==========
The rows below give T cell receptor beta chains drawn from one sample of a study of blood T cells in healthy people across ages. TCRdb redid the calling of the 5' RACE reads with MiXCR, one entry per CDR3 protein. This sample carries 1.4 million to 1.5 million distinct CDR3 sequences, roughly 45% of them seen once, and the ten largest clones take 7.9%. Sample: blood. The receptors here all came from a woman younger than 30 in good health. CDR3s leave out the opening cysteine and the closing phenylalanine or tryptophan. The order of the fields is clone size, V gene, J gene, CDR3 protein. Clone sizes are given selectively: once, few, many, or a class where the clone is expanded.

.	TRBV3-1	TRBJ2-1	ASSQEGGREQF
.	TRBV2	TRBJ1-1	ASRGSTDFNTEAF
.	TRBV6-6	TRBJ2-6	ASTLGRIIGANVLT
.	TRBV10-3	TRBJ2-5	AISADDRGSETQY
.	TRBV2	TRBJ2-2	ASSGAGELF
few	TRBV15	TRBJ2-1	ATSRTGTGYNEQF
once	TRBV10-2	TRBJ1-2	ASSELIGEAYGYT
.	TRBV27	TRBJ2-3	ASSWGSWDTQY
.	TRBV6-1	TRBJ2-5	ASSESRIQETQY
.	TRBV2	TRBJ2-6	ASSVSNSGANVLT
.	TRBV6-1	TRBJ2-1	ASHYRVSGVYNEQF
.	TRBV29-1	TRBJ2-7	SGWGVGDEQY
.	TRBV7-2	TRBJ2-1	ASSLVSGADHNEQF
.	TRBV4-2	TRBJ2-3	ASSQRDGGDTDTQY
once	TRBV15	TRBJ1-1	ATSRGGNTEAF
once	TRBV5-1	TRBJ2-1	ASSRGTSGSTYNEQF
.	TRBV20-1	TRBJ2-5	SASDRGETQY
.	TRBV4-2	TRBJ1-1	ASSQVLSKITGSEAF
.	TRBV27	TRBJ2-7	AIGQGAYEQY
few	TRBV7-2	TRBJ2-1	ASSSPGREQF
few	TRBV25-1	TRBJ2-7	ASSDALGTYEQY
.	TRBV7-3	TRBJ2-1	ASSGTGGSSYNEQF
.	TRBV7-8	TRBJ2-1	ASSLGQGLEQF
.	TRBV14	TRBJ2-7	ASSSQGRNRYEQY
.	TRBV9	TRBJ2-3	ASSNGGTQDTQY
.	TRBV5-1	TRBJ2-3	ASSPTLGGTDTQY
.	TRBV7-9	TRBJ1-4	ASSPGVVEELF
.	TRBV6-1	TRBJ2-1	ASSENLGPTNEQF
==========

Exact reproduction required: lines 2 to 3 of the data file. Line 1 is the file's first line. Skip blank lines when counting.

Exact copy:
.	TRBV3-1	TRBJ2-1	ASSQEGGREQF
.	TRBV2	TRBJ1-1	ASRGSTDFNTEAF